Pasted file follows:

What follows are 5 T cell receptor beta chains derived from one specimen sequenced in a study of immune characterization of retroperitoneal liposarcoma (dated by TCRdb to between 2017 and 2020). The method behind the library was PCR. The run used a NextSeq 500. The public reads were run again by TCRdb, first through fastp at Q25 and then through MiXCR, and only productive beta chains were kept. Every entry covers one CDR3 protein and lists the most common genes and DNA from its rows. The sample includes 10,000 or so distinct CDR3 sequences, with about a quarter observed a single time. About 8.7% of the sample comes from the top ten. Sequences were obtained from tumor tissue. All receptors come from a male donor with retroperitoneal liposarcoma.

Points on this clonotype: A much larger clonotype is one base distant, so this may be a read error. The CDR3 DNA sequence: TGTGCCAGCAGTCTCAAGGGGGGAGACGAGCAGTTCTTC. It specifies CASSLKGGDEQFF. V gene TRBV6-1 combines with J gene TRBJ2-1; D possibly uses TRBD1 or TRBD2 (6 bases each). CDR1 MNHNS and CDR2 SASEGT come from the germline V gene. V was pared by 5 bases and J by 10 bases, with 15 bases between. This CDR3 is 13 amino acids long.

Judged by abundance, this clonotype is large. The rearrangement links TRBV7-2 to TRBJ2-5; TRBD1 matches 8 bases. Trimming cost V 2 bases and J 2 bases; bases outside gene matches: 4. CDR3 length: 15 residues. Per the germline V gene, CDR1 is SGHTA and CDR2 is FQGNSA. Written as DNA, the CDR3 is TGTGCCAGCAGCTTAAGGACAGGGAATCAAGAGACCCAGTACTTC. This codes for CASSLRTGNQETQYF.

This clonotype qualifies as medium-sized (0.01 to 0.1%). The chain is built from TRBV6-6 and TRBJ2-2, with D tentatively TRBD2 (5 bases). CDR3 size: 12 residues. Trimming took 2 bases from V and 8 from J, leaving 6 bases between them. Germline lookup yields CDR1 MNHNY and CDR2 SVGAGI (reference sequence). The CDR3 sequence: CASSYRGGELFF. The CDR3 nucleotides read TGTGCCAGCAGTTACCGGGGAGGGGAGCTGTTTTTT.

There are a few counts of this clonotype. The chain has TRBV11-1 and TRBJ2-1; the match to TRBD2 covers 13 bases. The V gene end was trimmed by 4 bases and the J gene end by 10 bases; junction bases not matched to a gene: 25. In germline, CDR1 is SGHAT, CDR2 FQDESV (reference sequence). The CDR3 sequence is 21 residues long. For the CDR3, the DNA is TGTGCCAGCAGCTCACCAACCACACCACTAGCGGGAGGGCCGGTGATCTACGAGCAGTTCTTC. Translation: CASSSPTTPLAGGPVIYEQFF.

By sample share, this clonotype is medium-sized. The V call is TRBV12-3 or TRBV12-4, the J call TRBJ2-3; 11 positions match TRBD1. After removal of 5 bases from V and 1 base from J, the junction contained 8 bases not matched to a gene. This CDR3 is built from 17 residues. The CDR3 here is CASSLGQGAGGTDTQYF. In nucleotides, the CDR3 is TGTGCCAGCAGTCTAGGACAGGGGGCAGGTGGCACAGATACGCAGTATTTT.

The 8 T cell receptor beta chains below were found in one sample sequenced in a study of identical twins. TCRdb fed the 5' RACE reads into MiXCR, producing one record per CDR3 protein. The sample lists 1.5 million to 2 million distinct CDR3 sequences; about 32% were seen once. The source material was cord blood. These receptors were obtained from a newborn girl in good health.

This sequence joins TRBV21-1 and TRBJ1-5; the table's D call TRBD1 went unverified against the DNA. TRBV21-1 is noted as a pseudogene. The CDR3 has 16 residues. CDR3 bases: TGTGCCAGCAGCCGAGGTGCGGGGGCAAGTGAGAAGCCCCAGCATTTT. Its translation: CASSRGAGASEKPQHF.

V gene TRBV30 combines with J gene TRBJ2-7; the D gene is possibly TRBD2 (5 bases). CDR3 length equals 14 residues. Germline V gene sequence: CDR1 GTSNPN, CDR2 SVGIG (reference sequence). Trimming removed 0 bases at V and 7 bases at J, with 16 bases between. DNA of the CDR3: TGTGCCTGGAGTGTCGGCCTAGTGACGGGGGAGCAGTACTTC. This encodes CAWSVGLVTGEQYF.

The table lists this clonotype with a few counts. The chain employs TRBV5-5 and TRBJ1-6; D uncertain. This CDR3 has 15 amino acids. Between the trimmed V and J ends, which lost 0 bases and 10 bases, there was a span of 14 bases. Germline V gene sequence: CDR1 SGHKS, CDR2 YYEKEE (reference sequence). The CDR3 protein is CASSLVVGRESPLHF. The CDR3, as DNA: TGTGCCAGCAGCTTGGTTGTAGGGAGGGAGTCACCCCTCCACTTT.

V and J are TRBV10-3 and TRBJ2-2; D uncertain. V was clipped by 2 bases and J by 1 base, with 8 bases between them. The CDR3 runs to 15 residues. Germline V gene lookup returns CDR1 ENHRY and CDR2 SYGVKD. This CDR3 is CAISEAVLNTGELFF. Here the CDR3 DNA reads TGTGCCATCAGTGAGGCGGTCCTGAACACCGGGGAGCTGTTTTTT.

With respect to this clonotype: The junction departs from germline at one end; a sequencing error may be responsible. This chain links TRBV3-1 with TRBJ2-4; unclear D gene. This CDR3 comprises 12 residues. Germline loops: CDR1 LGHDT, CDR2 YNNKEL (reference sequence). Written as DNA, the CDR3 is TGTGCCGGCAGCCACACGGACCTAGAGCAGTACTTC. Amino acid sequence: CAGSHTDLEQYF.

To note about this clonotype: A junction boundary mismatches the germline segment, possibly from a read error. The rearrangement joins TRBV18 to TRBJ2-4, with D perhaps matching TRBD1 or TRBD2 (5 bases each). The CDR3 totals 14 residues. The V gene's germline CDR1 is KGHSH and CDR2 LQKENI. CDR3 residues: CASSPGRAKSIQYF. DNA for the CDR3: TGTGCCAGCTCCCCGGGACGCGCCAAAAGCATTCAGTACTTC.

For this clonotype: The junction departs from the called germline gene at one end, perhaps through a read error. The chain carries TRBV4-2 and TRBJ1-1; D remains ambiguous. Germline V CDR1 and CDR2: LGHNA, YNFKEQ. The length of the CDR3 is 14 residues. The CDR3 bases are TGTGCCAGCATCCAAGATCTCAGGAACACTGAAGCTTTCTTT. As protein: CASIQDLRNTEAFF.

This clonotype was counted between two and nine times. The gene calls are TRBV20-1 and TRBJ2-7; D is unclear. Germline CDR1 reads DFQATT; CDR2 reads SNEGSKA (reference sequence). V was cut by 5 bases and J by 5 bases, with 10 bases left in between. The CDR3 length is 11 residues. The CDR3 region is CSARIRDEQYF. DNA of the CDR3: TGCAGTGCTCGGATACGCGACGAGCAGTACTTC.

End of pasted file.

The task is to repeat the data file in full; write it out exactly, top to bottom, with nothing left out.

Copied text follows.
What follows are 5 T cell receptor beta chains derived from one specimen sequenced in a study of immune characterization of retroperitoneal liposarcoma (dated by TCRdb to between 2017 and 2020). The method behind the library was PCR. The run used a NextSeq 500. The public reads were run again by TCRdb, first through fastp at Q25 and then through MiXCR, and only productive beta chains were kept. Every entry covers one CDR3 protein and lists the most common genes and DNA from its rows. The sample includes 10,000 or so distinct CDR3 sequences, with about a quarter observed a single time. About 8.7% of the sample comes from the top ten. Sequences were obtained from tumor tissue. All receptors come from a male donor with retroperitoneal liposarcoma.

Points on this clonotype: A much larger clonotype is one base distant, so this may be a read error. The CDR3 DNA sequence: TGTGCCAGCAGTCTCAAGGGGGGAGACGAGCAGTTCTTC. It specifies CASSLKGGDEQFF. V gene TRBV6-1 combines with J gene TRBJ2-1; D possibly uses TRBD1 or TRBD2 (6 bases each). CDR1 MNHNS and CDR2 SASEGT come from the germline V gene. V was pared by 5 bases and J by 10 bases, with 15 bases between. This CDR3 is 13 amino acids long.

Judged by abundance, this clonotype is large. The rearrangement links TRBV7-2 to TRBJ2-5; TRBD1 matches 8 bases. Trimming cost V 2 bases and J 2 bases; bases outside gene matches: 4. CDR3 length: 15 residues. Per the germline V gene, CDR1 is SGHTA and CDR2 is FQGNSA. Written as DNA, the CDR3 is TGTGCCAGCAGCTTAAGGACAGGGAATCAAGAGACCCAGTACTTC. This codes for CASSLRTGNQETQYF.

This clonotype qualifies as medium-sized (0.01 to 0.1%). The chain is built from TRBV6-6 and TRBJ2-2, with D tentatively TRBD2 (5 bases). CDR3 size: 12 residues. Trimming took 2 bases from V and 8 from J, leaving 6 bases between them. Germline lookup yields CDR1 MNHNY and CDR2 SVGAGI (reference sequence). The CDR3 sequence: CASSYRGGELFF. The CDR3 nucleotides read TGTGCCAGCAGTTACCGGGGAGGGGAGCTGTTTTTT.

There are a few counts of this clonotype. The chain has TRBV11-1 and TRBJ2-1; the match to TRBD2 covers 13 bases. The V gene end was trimmed by 4 bases and the J gene end by 10 bases; junction bases not matched to a gene: 25. In germline, CDR1 is SGHAT, CDR2 FQDESV (reference sequence). The CDR3 sequence is 21 residues long. For the CDR3, the DNA is TGTGCCAGCAGCTCACCAACCACACCACTAGCGGGAGGGCCGGTGATCTACGAGCAGTTCTTC. Translation: CASSSPTTPLAGGPVIYEQFF.

By sample share, this clonotype is medium-sized. The V call is TRBV12-3 or TRBV12-4, the J call TRBJ2-3; 11 positions match TRBD1. After removal of 5 bases from V and 1 base from J, the junction contained 8 bases not matched to a gene. This CDR3 is built from 17 residues. The CDR3 here is CASSLGQGAGGTDTQYF. In nucleotides, the CDR3 is TGTGCCAGCAGTCTAGGACAGGGGGCAGGTGGCACAGATACGCAGTATTTT.

The 8 T cell receptor beta chains below were found in one sample sequenced in a study of identical twins. TCRdb fed the 5' RACE reads into MiXCR, producing one record per CDR3 protein. The sample lists 1.5 million to 2 million distinct CDR3 sequences; about 32% were seen once. The source material was cord blood. These receptors were obtained from a newborn girl in good health.

This sequence joins TRBV21-1 and TRBJ1-5; the table's D call TRBD1 went unverified against the DNA. TRBV21-1 is noted as a pseudogene. The CDR3 has 16 residues. CDR3 bases: TGTGCCAGCAGCCGAGGTGCGGGGGCAAGTGAGAAGCCCCAGCATTTT. Its translation: CASSRGAGASEKPQHF.

V gene TRBV30 combines with J gene TRBJ2-7; the D gene is possibly TRBD2 (5 bases). CDR3 length equals 14 residues. Germline V gene sequence: CDR1 GTSNPN, CDR2 SVGIG (reference sequence). Trimming removed 0 bases at V and 7 bases at J, with 16 bases between. DNA of the CDR3: TGTGCCTGGAGTGTCGGCCTAGTGACGGGGGAGCAGTACTTC. This encodes CAWSVGLVTGEQYF.

The table lists this clonotype with a few counts. The chain employs TRBV5-5 and TRBJ1-6; D uncertain. This CDR3 has 15 amino acids. Between the trimmed V and J ends, which lost 0 bases and 10 bases, there was a span of 14 bases. Germline V gene sequence: CDR1 SGHKS, CDR2 YYEKEE (reference sequence). The CDR3 protein is CASSLVVGRESPLHF. The CDR3, as DNA: TGTGCCAGCAGCTTGGTTGTAGGGAGGGAGTCACCCCTCCACTTT.

V and J are TRBV10-3 and TRBJ2-2; D uncertain. V was clipped by 2 bases and J by 1 base, with 8 bases between them. The CDR3 runs to 15 residues. Germline V gene lookup returns CDR1 ENHRY and CDR2 SYGVKD. This CDR3 is CAISEAVLNTGELFF. Here the CDR3 DNA reads TGTGCCATCAGTGAGGCGGTCCTGAACACCGGGGAGCTGTTTTTT.

With respect to this clonotype: The junction departs from germline at one end; a sequencing error may be responsible. This chain links TRBV3-1 with TRBJ2-4; unclear D gene. This CDR3 comprises 12 residues. Germline loops: CDR1 LGHDT, CDR2 YNNKEL (reference sequence). Written as DNA, the CDR3 is TGTGCCGGCAGCCACACGGACCTAGAGCAGTACTTC. Amino acid sequence: CAGSHTDLEQYF.

To note about this clonotype: A junction boundary mismatches the germline segment, possibly from a read error. The rearrangement joins TRBV18 to TRBJ2-4, with D perhaps matching TRBD1 or TRBD2 (5 bases each). The CDR3 totals 14 residues. The V gene's germline CDR1 is KGHSH and CDR2 LQKENI. CDR3 residues: CASSPGRAKSIQYF. DNA for the CDR3: TGTGCCAGCTCCCCGGGACGCGCCAAAAGCATTCAGTACTTC.

For this clonotype: The junction departs from the called germline gene at one end, perhaps through a read error. The chain carries TRBV4-2 and TRBJ1-1; D remains ambiguous. Germline V CDR1 and CDR2: LGHNA, YNFKEQ. The length of the CDR3 is 14 residues. The CDR3 bases are TGTGCCAGCATCCAAGATCTCAGGAACACTGAAGCTTTCTTT. As protein: CASIQDLRNTEAFF.

This clonotype was counted between two and nine times. The gene calls are TRBV20-1 and TRBJ2-7; D is unclear. Germline CDR1 reads DFQATT; CDR2 reads SNEGSKA (reference sequence). V was cut by 5 bases and J by 5 bases, with 10 bases left in between. The CDR3 length is 11 residues. The CDR3 region is CSARIRDEQYF. DNA of the CDR3: TGCAGTGCTCGGATACGCGACGAGCAGTACTTC.